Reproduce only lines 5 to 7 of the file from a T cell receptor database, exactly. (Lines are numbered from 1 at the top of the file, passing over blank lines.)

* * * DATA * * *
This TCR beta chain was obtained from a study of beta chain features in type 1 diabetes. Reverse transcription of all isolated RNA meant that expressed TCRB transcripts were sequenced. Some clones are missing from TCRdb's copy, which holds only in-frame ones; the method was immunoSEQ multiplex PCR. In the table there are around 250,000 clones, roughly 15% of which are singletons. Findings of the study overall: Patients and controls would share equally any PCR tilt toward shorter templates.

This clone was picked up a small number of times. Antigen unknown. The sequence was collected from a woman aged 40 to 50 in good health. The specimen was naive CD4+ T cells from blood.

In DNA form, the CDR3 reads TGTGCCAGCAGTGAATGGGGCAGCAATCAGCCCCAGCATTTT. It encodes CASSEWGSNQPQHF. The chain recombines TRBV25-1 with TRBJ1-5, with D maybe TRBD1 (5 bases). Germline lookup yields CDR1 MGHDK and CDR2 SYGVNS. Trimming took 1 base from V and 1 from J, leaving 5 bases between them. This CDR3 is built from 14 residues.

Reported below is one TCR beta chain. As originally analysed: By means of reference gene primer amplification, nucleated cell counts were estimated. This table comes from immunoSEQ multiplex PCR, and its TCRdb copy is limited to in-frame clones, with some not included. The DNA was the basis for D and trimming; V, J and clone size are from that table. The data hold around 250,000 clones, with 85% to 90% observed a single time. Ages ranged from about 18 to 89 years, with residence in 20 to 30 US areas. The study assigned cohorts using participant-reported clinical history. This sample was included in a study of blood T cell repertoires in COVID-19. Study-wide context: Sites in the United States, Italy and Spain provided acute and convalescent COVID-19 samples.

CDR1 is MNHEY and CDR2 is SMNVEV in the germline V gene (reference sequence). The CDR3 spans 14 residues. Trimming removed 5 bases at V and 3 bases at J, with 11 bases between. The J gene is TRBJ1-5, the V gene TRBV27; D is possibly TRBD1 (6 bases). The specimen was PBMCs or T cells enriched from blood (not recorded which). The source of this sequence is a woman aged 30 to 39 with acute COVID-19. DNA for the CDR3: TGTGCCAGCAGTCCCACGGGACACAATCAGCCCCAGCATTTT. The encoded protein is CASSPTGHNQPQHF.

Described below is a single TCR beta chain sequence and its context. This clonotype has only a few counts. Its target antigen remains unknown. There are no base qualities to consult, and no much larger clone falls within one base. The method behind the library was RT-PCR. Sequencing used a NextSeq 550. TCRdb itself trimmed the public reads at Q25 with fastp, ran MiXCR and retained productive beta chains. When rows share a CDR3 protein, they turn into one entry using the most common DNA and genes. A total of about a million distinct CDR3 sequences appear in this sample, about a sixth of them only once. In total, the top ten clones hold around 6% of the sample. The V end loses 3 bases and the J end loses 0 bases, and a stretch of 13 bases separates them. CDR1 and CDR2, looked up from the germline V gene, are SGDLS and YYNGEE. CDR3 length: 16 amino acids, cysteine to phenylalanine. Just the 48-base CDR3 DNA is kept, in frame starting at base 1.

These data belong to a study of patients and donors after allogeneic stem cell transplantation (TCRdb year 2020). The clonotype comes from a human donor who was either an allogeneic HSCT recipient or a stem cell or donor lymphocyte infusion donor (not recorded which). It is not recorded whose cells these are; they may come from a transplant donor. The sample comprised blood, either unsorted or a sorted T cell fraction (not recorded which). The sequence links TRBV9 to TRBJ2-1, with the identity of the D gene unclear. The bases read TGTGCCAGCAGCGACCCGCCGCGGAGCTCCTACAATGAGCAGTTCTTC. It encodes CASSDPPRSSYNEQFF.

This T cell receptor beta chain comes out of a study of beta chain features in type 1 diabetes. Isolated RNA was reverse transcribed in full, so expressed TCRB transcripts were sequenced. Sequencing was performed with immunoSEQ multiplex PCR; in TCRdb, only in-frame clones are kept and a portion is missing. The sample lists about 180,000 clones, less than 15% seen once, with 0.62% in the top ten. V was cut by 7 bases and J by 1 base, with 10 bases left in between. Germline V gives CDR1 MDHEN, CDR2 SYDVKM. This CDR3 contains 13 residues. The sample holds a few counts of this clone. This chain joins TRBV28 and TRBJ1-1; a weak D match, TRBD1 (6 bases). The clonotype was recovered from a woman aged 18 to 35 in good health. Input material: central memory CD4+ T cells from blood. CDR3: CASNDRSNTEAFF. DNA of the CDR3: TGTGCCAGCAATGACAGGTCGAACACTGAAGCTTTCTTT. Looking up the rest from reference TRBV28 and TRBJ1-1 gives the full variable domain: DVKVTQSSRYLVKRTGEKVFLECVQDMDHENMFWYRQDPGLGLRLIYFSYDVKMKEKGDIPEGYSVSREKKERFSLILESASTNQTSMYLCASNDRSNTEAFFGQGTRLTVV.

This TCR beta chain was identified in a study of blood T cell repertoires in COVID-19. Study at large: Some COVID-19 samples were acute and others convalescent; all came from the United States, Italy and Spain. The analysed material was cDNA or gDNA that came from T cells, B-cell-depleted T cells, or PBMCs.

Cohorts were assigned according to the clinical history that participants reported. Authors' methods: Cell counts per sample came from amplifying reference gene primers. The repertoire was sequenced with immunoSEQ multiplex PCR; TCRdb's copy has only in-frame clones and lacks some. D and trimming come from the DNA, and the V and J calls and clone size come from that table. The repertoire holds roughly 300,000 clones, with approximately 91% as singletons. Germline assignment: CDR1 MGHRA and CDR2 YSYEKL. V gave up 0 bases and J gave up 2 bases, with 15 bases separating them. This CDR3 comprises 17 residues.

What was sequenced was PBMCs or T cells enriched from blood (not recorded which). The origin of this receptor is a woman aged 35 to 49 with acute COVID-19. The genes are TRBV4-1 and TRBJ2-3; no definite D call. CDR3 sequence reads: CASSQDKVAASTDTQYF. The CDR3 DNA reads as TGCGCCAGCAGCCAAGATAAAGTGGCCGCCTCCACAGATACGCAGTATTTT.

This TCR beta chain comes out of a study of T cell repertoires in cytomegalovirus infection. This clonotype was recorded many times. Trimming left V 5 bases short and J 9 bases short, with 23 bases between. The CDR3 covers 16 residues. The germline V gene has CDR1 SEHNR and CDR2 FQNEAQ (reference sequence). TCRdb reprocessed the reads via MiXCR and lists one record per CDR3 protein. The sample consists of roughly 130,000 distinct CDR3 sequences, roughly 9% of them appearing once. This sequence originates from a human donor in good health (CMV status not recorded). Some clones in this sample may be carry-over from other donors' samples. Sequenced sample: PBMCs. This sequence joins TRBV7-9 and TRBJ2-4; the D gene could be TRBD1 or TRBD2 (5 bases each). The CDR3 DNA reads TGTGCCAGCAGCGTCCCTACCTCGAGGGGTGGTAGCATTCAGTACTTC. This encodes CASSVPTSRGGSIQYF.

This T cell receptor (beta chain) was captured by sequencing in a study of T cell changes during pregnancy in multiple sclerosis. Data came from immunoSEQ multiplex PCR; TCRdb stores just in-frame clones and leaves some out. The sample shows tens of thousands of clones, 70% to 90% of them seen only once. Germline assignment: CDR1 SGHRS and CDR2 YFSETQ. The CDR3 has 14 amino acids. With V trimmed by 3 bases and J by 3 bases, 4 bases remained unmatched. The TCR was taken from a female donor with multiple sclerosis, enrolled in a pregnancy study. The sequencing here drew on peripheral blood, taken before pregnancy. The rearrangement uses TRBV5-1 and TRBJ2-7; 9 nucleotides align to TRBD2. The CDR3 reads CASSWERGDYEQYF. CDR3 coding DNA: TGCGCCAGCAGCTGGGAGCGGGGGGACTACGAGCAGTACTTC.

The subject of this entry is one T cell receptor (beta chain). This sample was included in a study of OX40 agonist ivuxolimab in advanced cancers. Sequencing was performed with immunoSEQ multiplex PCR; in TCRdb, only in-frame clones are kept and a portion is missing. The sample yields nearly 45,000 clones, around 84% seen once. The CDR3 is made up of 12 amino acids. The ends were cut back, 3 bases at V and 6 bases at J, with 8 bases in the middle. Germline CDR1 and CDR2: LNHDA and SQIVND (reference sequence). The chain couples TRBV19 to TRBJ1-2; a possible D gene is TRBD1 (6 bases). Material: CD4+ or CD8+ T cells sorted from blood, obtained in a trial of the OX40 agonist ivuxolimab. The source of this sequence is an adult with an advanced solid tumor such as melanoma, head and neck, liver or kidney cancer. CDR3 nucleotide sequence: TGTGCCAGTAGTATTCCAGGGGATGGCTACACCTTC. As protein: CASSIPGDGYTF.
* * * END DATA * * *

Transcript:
CDR1 is MNHEY and CDR2 is SMNVEV in the germline V gene (reference sequence). The CDR3 spans 14 residues. Trimming removed 5 bases at V and 3 bases at J, with 11 bases between. The J gene is TRBJ1-5, the V gene TRBV27; D is possibly TRBD1 (6 bases). The specimen was PBMCs or T cells enriched from blood (not recorded which). The source of this sequence is a woman aged 30 to 39 with acute COVID-19. DNA for the CDR3: TGTGCCAGCAGTCCCACGGGACACAATCAGCCCCAGCATTTT. The encoded protein is CASSPTGHNQPQHF.

Described below is a single TCR beta chain sequence and its context. This clonotype has only a few counts. Its target antigen remains unknown. There are no base qualities to consult, and no much larger clone falls within one base. The method behind the library was RT-PCR. Sequencing used a NextSeq 550. TCRdb itself trimmed the public reads at Q25 with fastp, ran MiXCR and retained productive beta chains. When rows share a CDR3 protein, they turn into one entry using the most common DNA and genes. A total of about a million distinct CDR3 sequences appear in this sample, about a sixth of them only once. In total, the top ten clones hold around 6% of the sample. The V end loses 3 bases and the J end loses 0 bases, and a stretch of 13 bases separates them. CDR1 and CDR2, looked up from the germline V gene, are SGDLS and YYNGEE. CDR3 length: 16 amino acids, cysteine to phenylalanine. Just the 48-base CDR3 DNA is kept, in frame starting at base 1.

These data belong to a study of patients and donors after allogeneic stem cell transplantation (TCRdb year 2020). The clonotype comes from a human donor who was either an allogeneic HSCT recipient or a stem cell or donor lymphocyte infusion donor (not recorded which). It is not recorded whose cells these are; they may come from a transplant donor. The sample comprised blood, either unsorted or a sorted T cell fraction (not recorded which). The sequence links TRBV9 to TRBJ2-1, with the identity of the D gene unclear. The bases read TGTGCCAGCAGCGACCCGCCGCGGAGCTCCTACAATGAGCAGTTCTTC. It encodes CASSDPPRSSYNEQFF.